The School of Mathematical Sciences of Queen Mary University of London invite applications for a PhD project commencing either in September 2016 (funded students) or at any point in the academic year (self-funded students).
Particle filters are a class of recursive Monte Carlo methods for estimation, tracking and prediction in stochastic dynamical systems. They have become hugely popular in the last 15 years because of their many applications in engineering, finance, biochemistry, ecology and other fields. One important problem when tackling a practical problem using a particle filter is how to set the ‘computational budget’ of the algorithm: as other Monte Carlo methods, particle filters rely on the generation of collections of random samples and it is often far from straightforward to determine how large this collection should be in order to attain a prescribed accuracy in the tracking or prediction tasks. While one can think of generating a very large number of random samples to guarantee a good performance, this comes at the expense of an increased computational cost, which may not be met in many applications (for example, if data are received and have to be processed by the filter very frequently).
Therefore, there is a need for reliable methods to assess the performance of particle filters in real time (e.g., to check whether the prediction error for some variable of interest has converged to a sufficiently small value) without siginificantly increasing the complexity of the algorithm. In this project, we will start from preliminary results on the approximation of predictive distributions for state-space models and aim at extending them into rigorous procedures to (a) assess the convergence of the most widely-used classes of particle filters and (b) propose new algorithms that exploit the ability to evaluate convergence in order to automatically adjust the computational effort. Besides a proper analysis of the algorithms, we will also be desirable to study the performance.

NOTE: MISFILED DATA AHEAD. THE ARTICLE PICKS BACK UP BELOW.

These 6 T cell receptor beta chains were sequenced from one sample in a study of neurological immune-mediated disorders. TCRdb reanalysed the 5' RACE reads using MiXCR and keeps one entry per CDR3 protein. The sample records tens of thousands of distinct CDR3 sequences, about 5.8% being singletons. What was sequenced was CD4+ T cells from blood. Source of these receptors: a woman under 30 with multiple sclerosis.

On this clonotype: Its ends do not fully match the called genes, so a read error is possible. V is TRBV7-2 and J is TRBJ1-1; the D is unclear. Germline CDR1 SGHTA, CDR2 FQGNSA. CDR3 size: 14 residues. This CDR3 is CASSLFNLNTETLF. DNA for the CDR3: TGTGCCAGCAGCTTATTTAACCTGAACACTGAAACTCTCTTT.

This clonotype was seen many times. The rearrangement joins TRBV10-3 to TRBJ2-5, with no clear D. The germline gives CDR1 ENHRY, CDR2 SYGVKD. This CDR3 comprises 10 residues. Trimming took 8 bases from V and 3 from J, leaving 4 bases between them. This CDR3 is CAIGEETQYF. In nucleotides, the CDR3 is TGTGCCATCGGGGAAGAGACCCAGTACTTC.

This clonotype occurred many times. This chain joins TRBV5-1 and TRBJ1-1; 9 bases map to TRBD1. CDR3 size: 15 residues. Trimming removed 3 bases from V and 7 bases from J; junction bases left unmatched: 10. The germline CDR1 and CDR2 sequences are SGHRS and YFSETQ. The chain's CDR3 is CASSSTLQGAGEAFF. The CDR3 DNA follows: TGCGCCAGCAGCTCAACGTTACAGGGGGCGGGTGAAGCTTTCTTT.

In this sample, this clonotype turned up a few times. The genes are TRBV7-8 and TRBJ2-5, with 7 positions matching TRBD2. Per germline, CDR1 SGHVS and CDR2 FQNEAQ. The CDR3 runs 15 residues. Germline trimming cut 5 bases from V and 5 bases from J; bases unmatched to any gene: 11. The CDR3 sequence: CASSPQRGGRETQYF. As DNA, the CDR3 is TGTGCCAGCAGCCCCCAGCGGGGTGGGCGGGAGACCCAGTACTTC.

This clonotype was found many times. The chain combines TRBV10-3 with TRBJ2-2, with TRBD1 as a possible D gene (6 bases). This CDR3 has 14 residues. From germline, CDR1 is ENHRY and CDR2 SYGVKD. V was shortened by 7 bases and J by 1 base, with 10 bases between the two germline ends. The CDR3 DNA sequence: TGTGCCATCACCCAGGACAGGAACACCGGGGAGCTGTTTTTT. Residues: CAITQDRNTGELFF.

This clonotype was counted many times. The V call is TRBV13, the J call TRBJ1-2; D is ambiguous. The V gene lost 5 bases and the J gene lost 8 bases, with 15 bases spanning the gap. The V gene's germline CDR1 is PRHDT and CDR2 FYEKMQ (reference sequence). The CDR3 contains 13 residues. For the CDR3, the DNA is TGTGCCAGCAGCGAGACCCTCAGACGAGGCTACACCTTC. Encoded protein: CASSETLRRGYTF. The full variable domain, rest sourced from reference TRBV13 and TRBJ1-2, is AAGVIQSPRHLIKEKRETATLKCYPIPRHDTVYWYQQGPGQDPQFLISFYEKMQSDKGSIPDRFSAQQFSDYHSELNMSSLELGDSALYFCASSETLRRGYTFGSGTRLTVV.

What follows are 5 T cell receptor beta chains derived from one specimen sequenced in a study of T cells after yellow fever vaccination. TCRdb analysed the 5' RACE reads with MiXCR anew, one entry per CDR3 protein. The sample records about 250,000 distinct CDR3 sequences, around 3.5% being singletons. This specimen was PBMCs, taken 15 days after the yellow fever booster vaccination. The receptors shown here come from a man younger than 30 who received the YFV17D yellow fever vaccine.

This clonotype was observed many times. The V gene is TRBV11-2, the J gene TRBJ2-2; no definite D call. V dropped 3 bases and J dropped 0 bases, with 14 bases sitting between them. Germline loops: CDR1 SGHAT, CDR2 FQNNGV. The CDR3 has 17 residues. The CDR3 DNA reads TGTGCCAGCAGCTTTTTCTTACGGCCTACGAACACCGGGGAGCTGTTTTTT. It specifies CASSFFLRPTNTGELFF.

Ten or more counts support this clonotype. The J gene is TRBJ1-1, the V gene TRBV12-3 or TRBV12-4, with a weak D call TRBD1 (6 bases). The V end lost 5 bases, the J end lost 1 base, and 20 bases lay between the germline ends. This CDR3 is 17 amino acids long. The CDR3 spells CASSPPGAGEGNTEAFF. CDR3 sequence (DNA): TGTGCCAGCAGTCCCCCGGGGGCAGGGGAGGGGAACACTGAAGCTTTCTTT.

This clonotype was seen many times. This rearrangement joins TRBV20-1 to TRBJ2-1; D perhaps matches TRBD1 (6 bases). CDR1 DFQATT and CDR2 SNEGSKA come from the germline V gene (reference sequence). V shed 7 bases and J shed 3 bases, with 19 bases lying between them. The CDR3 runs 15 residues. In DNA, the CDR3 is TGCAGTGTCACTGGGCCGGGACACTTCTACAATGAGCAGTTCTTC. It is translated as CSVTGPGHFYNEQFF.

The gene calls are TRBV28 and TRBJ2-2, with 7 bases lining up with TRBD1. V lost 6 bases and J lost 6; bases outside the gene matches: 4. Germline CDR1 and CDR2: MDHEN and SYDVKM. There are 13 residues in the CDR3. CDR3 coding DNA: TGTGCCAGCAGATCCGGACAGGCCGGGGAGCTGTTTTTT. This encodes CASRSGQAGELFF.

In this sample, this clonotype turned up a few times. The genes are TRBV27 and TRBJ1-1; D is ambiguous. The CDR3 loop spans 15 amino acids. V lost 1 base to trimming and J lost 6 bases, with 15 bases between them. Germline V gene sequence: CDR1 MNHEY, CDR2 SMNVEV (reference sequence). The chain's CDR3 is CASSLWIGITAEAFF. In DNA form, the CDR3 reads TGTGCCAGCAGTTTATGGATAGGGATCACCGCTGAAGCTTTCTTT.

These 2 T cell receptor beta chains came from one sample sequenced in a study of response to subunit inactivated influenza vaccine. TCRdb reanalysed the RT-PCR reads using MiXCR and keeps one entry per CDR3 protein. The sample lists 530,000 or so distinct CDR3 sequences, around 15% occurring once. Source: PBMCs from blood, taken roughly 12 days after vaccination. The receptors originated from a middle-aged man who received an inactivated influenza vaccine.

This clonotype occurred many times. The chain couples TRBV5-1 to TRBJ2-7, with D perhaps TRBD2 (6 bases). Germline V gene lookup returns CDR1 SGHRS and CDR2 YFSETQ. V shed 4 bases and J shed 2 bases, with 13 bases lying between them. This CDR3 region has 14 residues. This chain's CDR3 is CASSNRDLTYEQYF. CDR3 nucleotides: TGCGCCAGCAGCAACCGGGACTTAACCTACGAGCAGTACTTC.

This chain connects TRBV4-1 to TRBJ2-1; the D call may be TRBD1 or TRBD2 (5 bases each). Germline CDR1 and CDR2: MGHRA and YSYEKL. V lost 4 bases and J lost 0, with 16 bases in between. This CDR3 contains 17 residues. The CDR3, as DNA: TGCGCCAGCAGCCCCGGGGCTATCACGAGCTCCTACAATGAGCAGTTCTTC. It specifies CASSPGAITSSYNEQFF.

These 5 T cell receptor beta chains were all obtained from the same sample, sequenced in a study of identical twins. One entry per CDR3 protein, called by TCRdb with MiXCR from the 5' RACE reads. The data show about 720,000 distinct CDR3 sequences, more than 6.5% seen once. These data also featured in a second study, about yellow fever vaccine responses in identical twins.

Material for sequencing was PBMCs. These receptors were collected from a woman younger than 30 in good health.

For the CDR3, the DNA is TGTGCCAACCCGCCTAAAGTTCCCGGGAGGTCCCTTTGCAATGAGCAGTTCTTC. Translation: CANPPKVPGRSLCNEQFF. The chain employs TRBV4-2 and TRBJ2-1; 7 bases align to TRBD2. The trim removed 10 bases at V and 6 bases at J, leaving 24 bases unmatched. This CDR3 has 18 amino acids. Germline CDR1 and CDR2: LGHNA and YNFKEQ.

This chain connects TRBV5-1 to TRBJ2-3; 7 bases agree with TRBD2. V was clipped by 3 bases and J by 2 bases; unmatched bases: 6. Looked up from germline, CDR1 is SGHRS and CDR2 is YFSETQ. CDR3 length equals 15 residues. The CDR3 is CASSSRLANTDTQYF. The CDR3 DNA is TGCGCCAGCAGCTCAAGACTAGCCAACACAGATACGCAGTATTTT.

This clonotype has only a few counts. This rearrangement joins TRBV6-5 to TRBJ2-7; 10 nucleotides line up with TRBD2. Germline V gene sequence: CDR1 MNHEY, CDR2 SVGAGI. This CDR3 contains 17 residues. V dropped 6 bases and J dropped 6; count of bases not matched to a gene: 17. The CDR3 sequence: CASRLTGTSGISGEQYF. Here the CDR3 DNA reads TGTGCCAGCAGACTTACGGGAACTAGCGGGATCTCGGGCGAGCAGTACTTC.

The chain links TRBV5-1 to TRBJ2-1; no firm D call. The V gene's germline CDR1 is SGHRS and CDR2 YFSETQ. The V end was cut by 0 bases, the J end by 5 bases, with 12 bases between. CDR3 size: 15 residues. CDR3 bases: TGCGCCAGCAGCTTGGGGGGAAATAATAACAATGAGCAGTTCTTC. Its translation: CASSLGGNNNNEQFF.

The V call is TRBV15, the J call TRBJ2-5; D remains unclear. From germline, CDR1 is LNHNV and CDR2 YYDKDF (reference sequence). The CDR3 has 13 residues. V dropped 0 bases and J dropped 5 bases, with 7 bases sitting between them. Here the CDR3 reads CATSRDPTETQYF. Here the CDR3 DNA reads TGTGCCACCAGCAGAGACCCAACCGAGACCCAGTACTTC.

This project will be supervised by Dr Joaquín Miguez.
For full details, see the project abstract: http://www.maths.qmul.ac.uk/sites/default/files/phd%20projects%202015/Prob/miguez.pdf
The application procedure is described on the School website. For further enquiries please contact Dr Joaquín Miguez ([email protected]
This project is eligible for several sources of full funding for the 2016/17 academic year, including support for 3.5 years’ study, additional funds for conference and research visits and funding for relevant IT needs. Applicants interested in the full funding will have to participate in a highly competitive selection process. The best candidates will be eligible to receive a prestigious Ian Macdonald Postgraduate Award of £1000, for which you will be considered alongside your application. The application deadline for full funding is January ti1st 2016.
There is also 50% funding scheme available for students who are able to find the matching 50 % of the cost of their studies. Competition for these half-funded slots will be less intensive, and eligible students should mention their willingness to be considered for them in their application. The application deadline for 50 % funding is January 31st 2016.
This project can be also undertaken as a self-funded project, either through your own funds or through a body external to Queen Mary University of London. Self-funded applications are accepted year-round.